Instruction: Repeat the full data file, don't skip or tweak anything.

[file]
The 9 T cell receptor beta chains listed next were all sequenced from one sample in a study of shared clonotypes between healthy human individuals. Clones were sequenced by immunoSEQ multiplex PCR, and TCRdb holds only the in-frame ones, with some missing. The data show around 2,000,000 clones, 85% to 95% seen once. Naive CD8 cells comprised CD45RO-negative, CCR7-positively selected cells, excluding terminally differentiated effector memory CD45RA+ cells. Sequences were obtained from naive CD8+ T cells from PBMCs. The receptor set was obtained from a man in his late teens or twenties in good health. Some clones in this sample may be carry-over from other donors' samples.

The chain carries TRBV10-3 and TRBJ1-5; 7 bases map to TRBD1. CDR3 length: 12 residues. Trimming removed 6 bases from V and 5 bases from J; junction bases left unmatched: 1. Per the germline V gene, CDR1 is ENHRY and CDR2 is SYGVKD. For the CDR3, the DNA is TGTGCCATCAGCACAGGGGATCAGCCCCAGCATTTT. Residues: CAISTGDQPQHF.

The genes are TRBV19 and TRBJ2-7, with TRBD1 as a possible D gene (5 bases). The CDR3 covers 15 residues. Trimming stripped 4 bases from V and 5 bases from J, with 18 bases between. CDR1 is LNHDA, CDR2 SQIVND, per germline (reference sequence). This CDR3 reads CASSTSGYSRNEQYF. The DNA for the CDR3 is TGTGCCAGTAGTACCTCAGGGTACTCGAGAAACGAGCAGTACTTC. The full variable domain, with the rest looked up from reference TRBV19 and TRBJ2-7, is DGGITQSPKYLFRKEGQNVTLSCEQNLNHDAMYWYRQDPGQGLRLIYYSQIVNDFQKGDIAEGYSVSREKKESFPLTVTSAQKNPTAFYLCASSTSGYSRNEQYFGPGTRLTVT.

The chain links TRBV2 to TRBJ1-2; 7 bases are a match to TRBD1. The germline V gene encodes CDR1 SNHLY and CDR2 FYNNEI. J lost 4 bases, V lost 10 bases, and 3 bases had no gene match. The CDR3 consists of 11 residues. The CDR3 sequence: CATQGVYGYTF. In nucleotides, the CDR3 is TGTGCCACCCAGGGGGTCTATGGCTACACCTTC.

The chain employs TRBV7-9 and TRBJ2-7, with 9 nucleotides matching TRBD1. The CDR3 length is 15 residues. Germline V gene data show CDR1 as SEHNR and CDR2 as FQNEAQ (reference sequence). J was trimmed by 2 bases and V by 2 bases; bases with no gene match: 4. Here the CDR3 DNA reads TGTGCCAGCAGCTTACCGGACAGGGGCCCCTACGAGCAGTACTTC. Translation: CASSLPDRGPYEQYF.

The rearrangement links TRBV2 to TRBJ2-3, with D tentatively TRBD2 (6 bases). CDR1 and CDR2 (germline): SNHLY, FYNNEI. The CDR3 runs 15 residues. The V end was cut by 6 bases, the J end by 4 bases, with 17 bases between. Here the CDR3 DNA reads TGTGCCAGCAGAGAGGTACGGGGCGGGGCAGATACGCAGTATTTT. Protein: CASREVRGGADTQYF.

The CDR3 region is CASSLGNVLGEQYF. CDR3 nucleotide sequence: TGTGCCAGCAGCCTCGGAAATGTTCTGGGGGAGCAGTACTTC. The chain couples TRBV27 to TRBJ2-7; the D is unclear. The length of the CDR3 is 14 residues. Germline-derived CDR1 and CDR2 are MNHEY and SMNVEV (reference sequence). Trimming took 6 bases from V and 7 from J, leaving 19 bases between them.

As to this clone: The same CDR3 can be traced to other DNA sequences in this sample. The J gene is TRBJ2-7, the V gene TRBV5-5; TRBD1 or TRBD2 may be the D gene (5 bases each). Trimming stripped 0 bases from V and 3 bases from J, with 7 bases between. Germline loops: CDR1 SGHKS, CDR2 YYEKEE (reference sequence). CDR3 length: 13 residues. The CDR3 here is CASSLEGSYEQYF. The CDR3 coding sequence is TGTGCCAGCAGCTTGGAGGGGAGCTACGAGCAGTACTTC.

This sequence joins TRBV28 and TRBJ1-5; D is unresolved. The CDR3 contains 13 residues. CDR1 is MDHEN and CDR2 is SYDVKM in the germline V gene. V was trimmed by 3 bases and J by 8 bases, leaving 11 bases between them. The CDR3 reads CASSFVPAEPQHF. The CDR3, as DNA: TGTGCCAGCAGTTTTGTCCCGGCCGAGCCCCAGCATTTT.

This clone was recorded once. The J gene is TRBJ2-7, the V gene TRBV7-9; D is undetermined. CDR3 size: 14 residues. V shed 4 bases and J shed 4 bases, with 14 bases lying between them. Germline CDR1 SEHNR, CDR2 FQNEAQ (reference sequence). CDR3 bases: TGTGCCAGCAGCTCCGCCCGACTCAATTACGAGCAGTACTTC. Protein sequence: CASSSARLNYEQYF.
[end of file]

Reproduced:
The 9 T cell receptor beta chains listed next were all sequenced from one sample in a study of shared clonotypes between healthy human individuals. Clones were sequenced by immunoSEQ multiplex PCR, and TCRdb holds only the in-frame ones, with some missing. The data show around 2,000,000 clones, 85% to 95% seen once. Naive CD8 cells comprised CD45RO-negative, CCR7-positively selected cells, excluding terminally differentiated effector memory CD45RA+ cells. Sequences were obtained from naive CD8+ T cells from PBMCs. The receptor set was obtained from a man in his late teens or twenties in good health. Some clones in this sample may be carry-over from other donors' samples.

The chain carries TRBV10-3 and TRBJ1-5; 7 bases map to TRBD1. CDR3 length: 12 residues. Trimming removed 6 bases from V and 5 bases from J; junction bases left unmatched: 1. Per the germline V gene, CDR1 is ENHRY and CDR2 is SYGVKD. For the CDR3, the DNA is TGTGCCATCAGCACAGGGGATCAGCCCCAGCATTTT. Residues: CAISTGDQPQHF.

The genes are TRBV19 and TRBJ2-7, with TRBD1 as a possible D gene (5 bases). The CDR3 covers 15 residues. Trimming stripped 4 bases from V and 5 bases from J, with 18 bases between. CDR1 is LNHDA, CDR2 SQIVND, per germline (reference sequence). This CDR3 reads CASSTSGYSRNEQYF. The DNA for the CDR3 is TGTGCCAGTAGTACCTCAGGGTACTCGAGAAACGAGCAGTACTTC. The full variable domain, with the rest looked up from reference TRBV19 and TRBJ2-7, is DGGITQSPKYLFRKEGQNVTLSCEQNLNHDAMYWYRQDPGQGLRLIYYSQIVNDFQKGDIAEGYSVSREKKESFPLTVTSAQKNPTAFYLCASSTSGYSRNEQYFGPGTRLTVT.

The chain links TRBV2 to TRBJ1-2; 7 bases are a match to TRBD1. The germline V gene encodes CDR1 SNHLY and CDR2 FYNNEI. J lost 4 bases, V lost 10 bases, and 3 bases had no gene match. The CDR3 consists of 11 residues. The CDR3 sequence: CATQGVYGYTF. In nucleotides, the CDR3 is TGTGCCACCCAGGGGGTCTATGGCTACACCTTC.

The chain employs TRBV7-9 and TRBJ2-7, with 9 nucleotides matching TRBD1. The CDR3 length is 15 residues. Germline V gene data show CDR1 as SEHNR and CDR2 as FQNEAQ (reference sequence). J was trimmed by 2 bases and V by 2 bases; bases with no gene match: 4. Here the CDR3 DNA reads TGTGCCAGCAGCTTACCGGACAGGGGCCCCTACGAGCAGTACTTC. Translation: CASSLPDRGPYEQYF.

The rearrangement links TRBV2 to TRBJ2-3, with D tentatively TRBD2 (6 bases). CDR1 and CDR2 (germline): SNHLY, FYNNEI. The CDR3 runs 15 residues. The V end was cut by 6 bases, the J end by 4 bases, with 17 bases between. Here the CDR3 DNA reads TGTGCCAGCAGAGAGGTACGGGGCGGGGCAGATACGCAGTATTTT. Protein: CASREVRGGADTQYF.

The CDR3 region is CASSLGNVLGEQYF. CDR3 nucleotide sequence: TGTGCCAGCAGCCTCGGAAATGTTCTGGGGGAGCAGTACTTC. The chain couples TRBV27 to TRBJ2-7; the D is unclear. The length of the CDR3 is 14 residues. Germline-derived CDR1 and CDR2 are MNHEY and SMNVEV (reference sequence). Trimming took 6 bases from V and 7 from J, leaving 19 bases between them.

As to this clone: The same CDR3 can be traced to other DNA sequences in this sample. The J gene is TRBJ2-7, the V gene TRBV5-5; TRBD1 or TRBD2 may be the D gene (5 bases each). Trimming stripped 0 bases from V and 3 bases from J, with 7 bases between. Germline loops: CDR1 SGHKS, CDR2 YYEKEE (reference sequence). CDR3 length: 13 residues. The CDR3 here is CASSLEGSYEQYF. The CDR3 coding sequence is TGTGCCAGCAGCTTGGAGGGGAGCTACGAGCAGTACTTC.

This sequence joins TRBV28 and TRBJ1-5; D is unresolved. The CDR3 contains 13 residues. CDR1 is MDHEN and CDR2 is SYDVKM in the germline V gene. V was trimmed by 3 bases and J by 8 bases, leaving 11 bases between them. The CDR3 reads CASSFVPAEPQHF. The CDR3, as DNA: TGTGCCAGCAGTTTTGTCCCGGCCGAGCCCCAGCATTTT.

This clone was recorded once. The J gene is TRBJ2-7, the V gene TRBV7-9; D is undetermined. CDR3 size: 14 residues. V shed 4 bases and J shed 4 bases, with 14 bases lying between them. Germline CDR1 SEHNR, CDR2 FQNEAQ (reference sequence). CDR3 bases: TGTGCCAGCAGCTCCGCCCGACTCAATTACGAGCAGTACTTC. Protein sequence: CASSSARLNYEQYF.